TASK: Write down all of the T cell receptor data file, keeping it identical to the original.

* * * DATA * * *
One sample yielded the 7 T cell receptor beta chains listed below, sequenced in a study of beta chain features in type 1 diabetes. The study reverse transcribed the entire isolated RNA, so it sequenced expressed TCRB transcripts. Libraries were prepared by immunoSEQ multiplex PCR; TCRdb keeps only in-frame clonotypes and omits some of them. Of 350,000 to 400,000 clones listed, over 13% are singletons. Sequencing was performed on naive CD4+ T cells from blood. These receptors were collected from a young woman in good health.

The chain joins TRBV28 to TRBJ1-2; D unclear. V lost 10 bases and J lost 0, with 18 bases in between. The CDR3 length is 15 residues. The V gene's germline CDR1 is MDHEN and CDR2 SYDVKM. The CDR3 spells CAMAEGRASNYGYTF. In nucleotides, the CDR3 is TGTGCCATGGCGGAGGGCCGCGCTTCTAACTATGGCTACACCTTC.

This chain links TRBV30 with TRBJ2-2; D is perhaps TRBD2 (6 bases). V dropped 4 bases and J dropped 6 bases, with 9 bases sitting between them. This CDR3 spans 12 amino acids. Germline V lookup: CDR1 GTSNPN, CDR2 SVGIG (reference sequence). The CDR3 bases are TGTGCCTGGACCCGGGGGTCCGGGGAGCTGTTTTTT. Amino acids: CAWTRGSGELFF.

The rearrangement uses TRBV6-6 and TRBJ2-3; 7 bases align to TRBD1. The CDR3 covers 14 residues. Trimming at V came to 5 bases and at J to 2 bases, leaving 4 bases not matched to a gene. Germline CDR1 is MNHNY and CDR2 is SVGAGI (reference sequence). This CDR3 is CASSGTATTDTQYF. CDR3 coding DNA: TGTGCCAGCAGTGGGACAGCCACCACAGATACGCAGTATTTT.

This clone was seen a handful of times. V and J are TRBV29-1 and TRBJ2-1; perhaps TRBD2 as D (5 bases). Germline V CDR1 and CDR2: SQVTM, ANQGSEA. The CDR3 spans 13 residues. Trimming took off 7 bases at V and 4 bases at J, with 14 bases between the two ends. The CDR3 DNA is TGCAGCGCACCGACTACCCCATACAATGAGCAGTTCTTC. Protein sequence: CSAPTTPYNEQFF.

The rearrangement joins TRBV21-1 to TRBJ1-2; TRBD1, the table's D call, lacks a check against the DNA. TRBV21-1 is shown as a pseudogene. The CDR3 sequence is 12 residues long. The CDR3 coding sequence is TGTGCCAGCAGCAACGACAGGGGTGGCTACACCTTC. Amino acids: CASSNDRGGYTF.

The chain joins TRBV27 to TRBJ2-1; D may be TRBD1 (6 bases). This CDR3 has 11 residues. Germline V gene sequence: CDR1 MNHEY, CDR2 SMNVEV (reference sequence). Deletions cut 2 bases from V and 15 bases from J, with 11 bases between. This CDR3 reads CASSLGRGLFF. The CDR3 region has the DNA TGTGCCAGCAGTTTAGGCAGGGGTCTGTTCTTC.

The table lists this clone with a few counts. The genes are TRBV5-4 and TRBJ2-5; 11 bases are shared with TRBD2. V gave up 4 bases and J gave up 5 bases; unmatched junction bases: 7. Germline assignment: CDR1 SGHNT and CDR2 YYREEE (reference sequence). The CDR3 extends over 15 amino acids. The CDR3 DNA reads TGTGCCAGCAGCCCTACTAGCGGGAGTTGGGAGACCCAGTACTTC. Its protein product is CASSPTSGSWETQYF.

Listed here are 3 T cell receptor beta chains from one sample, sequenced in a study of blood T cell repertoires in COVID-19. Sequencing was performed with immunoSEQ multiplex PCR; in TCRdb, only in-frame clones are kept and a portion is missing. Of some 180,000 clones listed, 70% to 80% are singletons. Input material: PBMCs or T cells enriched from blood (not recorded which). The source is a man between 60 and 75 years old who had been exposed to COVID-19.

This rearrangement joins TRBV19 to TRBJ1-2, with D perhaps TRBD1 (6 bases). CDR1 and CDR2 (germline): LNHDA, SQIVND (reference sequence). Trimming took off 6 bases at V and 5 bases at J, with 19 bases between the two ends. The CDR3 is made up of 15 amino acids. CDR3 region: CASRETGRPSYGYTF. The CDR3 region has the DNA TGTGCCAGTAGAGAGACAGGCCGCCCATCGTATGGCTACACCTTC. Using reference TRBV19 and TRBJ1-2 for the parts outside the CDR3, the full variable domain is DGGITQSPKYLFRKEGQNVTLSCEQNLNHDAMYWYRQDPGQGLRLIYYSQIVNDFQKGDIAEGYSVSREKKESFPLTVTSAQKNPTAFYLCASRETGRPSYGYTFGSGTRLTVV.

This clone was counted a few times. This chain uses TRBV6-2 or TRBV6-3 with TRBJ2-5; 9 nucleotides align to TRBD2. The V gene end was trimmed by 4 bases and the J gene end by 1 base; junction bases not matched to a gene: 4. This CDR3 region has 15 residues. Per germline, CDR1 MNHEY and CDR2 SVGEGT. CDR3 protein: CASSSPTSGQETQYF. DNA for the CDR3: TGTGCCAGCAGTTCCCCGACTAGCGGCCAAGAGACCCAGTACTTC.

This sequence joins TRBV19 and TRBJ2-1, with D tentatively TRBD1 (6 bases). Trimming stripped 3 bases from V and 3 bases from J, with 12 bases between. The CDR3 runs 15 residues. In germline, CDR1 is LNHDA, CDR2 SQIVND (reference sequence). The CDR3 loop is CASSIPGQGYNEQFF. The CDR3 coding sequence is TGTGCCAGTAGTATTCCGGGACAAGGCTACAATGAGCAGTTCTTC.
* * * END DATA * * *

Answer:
One sample yielded the 7 T cell receptor beta chains listed below, sequenced in a study of beta chain features in type 1 diabetes. The study reverse transcribed the entire isolated RNA, so it sequenced expressed TCRB transcripts. Libraries were prepared by immunoSEQ multiplex PCR; TCRdb keeps only in-frame clonotypes and omits some of them. Of 350,000 to 400,000 clones listed, over 13% are singletons. Sequencing was performed on naive CD4+ T cells from blood. These receptors were collected from a young woman in good health.

The chain joins TRBV28 to TRBJ1-2; D unclear. V lost 10 bases and J lost 0, with 18 bases in between. The CDR3 length is 15 residues. The V gene's germline CDR1 is MDHEN and CDR2 SYDVKM. The CDR3 spells CAMAEGRASNYGYTF. In nucleotides, the CDR3 is TGTGCCATGGCGGAGGGCCGCGCTTCTAACTATGGCTACACCTTC.

This chain links TRBV30 with TRBJ2-2; D is perhaps TRBD2 (6 bases). V dropped 4 bases and J dropped 6 bases, with 9 bases sitting between them. This CDR3 spans 12 amino acids. Germline V lookup: CDR1 GTSNPN, CDR2 SVGIG (reference sequence). The CDR3 bases are TGTGCCTGGACCCGGGGGTCCGGGGAGCTGTTTTTT. Amino acids: CAWTRGSGELFF.

The rearrangement uses TRBV6-6 and TRBJ2-3; 7 bases align to TRBD1. The CDR3 covers 14 residues. Trimming at V came to 5 bases and at J to 2 bases, leaving 4 bases not matched to a gene. Germline CDR1 is MNHNY and CDR2 is SVGAGI (reference sequence). This CDR3 is CASSGTATTDTQYF. CDR3 coding DNA: TGTGCCAGCAGTGGGACAGCCACCACAGATACGCAGTATTTT.

This clone was seen a handful of times. V and J are TRBV29-1 and TRBJ2-1; perhaps TRBD2 as D (5 bases). Germline V CDR1 and CDR2: SQVTM, ANQGSEA. The CDR3 spans 13 residues. Trimming took off 7 bases at V and 4 bases at J, with 14 bases between the two ends. The CDR3 DNA is TGCAGCGCACCGACTACCCCATACAATGAGCAGTTCTTC. Protein sequence: CSAPTTPYNEQFF.

The rearrangement joins TRBV21-1 to TRBJ1-2; TRBD1, the table's D call, lacks a check against the DNA. TRBV21-1 is shown as a pseudogene. The CDR3 sequence is 12 residues long. The CDR3 coding sequence is TGTGCCAGCAGCAACGACAGGGGTGGCTACACCTTC. Amino acids: CASSNDRGGYTF.

The chain joins TRBV27 to TRBJ2-1; D may be TRBD1 (6 bases). This CDR3 has 11 residues. Germline V gene sequence: CDR1 MNHEY, CDR2 SMNVEV (reference sequence). Deletions cut 2 bases from V and 15 bases from J, with 11 bases between. This CDR3 reads CASSLGRGLFF. The CDR3 region has the DNA TGTGCCAGCAGTTTAGGCAGGGGTCTGTTCTTC.

The table lists this clone with a few counts. The genes are TRBV5-4 and TRBJ2-5; 11 bases are shared with TRBD2. V gave up 4 bases and J gave up 5 bases; unmatched junction bases: 7. Germline assignment: CDR1 SGHNT and CDR2 YYREEE (reference sequence). The CDR3 extends over 15 amino acids. The CDR3 DNA reads TGTGCCAGCAGCCCTACTAGCGGGAGTTGGGAGACCCAGTACTTC. Its protein product is CASSPTSGSWETQYF.

Listed here are 3 T cell receptor beta chains from one sample, sequenced in a study of blood T cell repertoires in COVID-19. Sequencing was performed with immunoSEQ multiplex PCR; in TCRdb, only in-frame clones are kept and a portion is missing. Of some 180,000 clones listed, 70% to 80% are singletons. Input material: PBMCs or T cells enriched from blood (not recorded which). The source is a man between 60 and 75 years old who had been exposed to COVID-19.

This rearrangement joins TRBV19 to TRBJ1-2, with D perhaps TRBD1 (6 bases). CDR1 and CDR2 (germline): LNHDA, SQIVND (reference sequence). Trimming took off 6 bases at V and 5 bases at J, with 19 bases between the two ends. The CDR3 is made up of 15 amino acids. CDR3 region: CASRETGRPSYGYTF. The CDR3 region has the DNA TGTGCCAGTAGAGAGACAGGCCGCCCATCGTATGGCTACACCTTC. Using reference TRBV19 and TRBJ1-2 for the parts outside the CDR3, the full variable domain is DGGITQSPKYLFRKEGQNVTLSCEQNLNHDAMYWYRQDPGQGLRLIYYSQIVNDFQKGDIAEGYSVSREKKESFPLTVTSAQKNPTAFYLCASRETGRPSYGYTFGSGTRLTVV.

This clone was counted a few times. This chain uses TRBV6-2 or TRBV6-3 with TRBJ2-5; 9 nucleotides align to TRBD2. The V gene end was trimmed by 4 bases and the J gene end by 1 base; junction bases not matched to a gene: 4. This CDR3 region has 15 residues. Per germline, CDR1 MNHEY and CDR2 SVGEGT. CDR3 protein: CASSSPTSGQETQYF. DNA for the CDR3: TGTGCCAGCAGTTCCCCGACTAGCGGCCAAGAGACCCAGTACTTC.

This sequence joins TRBV19 and TRBJ2-1, with D tentatively TRBD1 (6 bases). Trimming stripped 3 bases from V and 3 bases from J, with 12 bases between. The CDR3 runs 15 residues. In germline, CDR1 is LNHDA, CDR2 SQIVND (reference sequence). The CDR3 loop is CASSIPGQGYNEQFF. The CDR3 coding sequence is TGTGCCAGTAGTATTCCGGGACAAGGCTACAATGAGCAGTTCTTC.